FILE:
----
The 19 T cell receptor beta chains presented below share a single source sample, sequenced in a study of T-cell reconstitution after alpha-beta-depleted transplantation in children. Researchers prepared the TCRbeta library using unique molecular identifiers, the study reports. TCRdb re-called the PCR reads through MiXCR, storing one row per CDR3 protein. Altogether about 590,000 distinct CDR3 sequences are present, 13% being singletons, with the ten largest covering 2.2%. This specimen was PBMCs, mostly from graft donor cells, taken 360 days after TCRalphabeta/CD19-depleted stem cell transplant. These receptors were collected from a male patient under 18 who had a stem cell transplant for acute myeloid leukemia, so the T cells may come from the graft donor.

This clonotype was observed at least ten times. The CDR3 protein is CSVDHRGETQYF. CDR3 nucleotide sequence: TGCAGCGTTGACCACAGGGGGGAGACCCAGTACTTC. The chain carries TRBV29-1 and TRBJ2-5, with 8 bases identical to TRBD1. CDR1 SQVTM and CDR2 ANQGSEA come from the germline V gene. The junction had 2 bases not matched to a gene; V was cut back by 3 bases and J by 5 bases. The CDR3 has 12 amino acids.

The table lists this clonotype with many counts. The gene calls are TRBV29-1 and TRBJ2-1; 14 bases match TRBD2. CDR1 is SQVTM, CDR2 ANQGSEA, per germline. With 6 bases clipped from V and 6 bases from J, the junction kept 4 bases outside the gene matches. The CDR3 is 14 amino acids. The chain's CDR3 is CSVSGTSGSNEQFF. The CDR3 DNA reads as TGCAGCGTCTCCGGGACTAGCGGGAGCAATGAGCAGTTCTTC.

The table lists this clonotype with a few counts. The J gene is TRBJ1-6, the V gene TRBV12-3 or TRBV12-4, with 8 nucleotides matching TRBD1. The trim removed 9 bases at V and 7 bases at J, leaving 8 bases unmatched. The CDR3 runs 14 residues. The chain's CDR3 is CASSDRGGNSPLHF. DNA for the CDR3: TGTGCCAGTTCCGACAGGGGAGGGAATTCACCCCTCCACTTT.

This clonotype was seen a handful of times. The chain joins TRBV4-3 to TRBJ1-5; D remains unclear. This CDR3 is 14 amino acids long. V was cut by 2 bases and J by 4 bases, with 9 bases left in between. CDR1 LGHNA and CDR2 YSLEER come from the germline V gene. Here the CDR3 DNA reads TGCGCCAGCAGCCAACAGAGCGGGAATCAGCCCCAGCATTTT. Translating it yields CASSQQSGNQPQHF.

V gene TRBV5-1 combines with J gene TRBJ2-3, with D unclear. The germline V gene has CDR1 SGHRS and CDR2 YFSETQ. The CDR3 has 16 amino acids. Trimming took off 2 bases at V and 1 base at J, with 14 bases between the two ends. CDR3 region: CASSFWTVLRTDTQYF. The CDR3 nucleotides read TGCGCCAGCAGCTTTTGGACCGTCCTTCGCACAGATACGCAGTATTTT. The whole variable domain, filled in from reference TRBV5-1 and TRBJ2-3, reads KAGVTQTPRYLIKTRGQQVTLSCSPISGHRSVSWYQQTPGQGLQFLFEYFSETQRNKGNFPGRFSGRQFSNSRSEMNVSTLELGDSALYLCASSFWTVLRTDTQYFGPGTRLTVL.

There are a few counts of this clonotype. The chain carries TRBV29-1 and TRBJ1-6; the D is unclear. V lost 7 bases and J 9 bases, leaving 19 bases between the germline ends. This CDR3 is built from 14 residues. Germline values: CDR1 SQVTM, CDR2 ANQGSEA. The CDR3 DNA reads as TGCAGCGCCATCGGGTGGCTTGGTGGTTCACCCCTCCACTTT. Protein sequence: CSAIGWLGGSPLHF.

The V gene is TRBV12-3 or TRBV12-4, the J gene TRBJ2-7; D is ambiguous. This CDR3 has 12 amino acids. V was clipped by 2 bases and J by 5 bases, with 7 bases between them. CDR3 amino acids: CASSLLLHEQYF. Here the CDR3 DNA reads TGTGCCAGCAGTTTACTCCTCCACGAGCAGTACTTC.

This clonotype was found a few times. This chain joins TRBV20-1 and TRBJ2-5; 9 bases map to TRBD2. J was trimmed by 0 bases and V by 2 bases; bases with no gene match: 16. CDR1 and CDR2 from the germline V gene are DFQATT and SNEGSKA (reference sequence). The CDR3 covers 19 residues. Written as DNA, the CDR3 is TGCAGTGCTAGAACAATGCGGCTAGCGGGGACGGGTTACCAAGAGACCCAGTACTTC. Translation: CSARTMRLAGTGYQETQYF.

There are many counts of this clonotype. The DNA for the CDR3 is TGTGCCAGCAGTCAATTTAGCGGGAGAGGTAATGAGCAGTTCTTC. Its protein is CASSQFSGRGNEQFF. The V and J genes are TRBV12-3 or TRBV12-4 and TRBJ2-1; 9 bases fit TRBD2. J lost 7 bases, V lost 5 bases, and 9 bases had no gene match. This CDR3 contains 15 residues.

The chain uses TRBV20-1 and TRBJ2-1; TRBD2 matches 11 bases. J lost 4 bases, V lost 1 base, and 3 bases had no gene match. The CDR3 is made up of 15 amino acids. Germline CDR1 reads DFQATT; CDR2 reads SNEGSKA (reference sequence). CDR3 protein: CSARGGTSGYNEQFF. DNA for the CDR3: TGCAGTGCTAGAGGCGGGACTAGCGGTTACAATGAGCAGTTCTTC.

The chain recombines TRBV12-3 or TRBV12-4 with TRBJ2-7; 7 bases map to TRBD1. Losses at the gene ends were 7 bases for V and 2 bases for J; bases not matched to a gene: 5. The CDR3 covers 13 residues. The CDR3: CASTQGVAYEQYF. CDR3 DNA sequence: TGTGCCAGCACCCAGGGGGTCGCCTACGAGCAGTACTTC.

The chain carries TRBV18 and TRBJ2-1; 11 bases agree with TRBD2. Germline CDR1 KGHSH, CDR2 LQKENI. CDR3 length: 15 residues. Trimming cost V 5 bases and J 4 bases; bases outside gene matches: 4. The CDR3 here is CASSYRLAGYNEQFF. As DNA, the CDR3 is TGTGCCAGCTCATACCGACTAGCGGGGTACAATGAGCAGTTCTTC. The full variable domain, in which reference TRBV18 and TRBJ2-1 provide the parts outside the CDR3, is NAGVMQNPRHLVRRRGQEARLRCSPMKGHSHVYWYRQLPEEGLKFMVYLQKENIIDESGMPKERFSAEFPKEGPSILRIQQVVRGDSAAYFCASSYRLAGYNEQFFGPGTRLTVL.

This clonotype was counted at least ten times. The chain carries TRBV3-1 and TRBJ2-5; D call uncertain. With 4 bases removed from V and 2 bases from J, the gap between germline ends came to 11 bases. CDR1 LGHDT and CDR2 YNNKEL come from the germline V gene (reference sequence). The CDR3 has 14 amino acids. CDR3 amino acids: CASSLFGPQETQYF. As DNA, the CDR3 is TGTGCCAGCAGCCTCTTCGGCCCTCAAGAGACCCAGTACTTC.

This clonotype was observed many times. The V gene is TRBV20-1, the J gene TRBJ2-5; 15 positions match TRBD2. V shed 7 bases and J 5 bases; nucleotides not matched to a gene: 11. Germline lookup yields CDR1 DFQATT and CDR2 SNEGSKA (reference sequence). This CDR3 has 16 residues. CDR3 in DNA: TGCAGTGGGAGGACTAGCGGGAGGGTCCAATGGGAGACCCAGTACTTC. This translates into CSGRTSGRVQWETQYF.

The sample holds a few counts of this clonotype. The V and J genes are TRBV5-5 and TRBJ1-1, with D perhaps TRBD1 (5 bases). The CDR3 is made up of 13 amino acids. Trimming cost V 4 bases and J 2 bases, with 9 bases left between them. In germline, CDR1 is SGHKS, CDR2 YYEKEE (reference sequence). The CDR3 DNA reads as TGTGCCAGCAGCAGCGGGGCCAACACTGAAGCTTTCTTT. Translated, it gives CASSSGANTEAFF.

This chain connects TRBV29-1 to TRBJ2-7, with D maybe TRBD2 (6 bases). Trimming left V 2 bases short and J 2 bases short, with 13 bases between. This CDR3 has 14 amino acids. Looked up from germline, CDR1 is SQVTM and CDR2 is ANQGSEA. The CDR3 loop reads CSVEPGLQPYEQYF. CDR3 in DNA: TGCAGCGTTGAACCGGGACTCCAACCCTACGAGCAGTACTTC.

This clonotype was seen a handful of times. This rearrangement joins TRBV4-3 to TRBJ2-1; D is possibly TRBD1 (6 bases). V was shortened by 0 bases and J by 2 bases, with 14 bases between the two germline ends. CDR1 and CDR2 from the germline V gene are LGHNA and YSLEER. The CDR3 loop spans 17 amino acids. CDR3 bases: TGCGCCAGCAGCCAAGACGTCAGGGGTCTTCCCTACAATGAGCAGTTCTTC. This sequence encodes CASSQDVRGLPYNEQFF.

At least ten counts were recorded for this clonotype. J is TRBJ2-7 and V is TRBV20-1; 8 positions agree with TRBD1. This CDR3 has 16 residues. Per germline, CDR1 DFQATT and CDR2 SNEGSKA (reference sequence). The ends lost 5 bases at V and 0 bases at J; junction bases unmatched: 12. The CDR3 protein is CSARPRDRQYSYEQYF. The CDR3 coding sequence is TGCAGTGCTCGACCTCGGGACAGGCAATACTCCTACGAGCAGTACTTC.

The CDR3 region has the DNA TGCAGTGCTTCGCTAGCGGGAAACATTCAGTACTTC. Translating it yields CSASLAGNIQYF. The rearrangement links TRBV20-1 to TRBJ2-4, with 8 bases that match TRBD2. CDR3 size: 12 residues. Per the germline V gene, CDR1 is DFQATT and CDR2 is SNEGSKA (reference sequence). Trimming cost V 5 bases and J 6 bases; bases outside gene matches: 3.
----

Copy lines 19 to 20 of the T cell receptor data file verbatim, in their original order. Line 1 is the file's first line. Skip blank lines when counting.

At least ten counts were recorded for this clonotype. J is TRBJ2-7 and V is TRBV20-1; 8 positions agree with TRBD1. This CDR3 has 16 residues. Per germline, CDR1 DFQATT and CDR2 SNEGSKA (reference sequence). The ends lost 5 bases at V and 0 bases at J; junction bases unmatched: 12. The CDR3 protein is CSARPRDRQYSYEQYF. The CDR3 coding sequence is TGCAGTGCTCGACCTCGGGACAGGCAATACTCCTACGAGCAGTACTTC.

The CDR3 region has the DNA TGCAGTGCTTCGCTAGCGGGAAACATTCAGTACTTC. Translating it yields CSASLAGNIQYF. The rearrangement links TRBV20-1 to TRBJ2-4, with 8 bases that match TRBD2. CDR3 size: 12 residues. Per the germline V gene, CDR1 is DFQATT and CDR2 is SNEGSKA (reference sequence). Trimming cost V 5 bases and J 6 bases; bases outside gene matches: 3.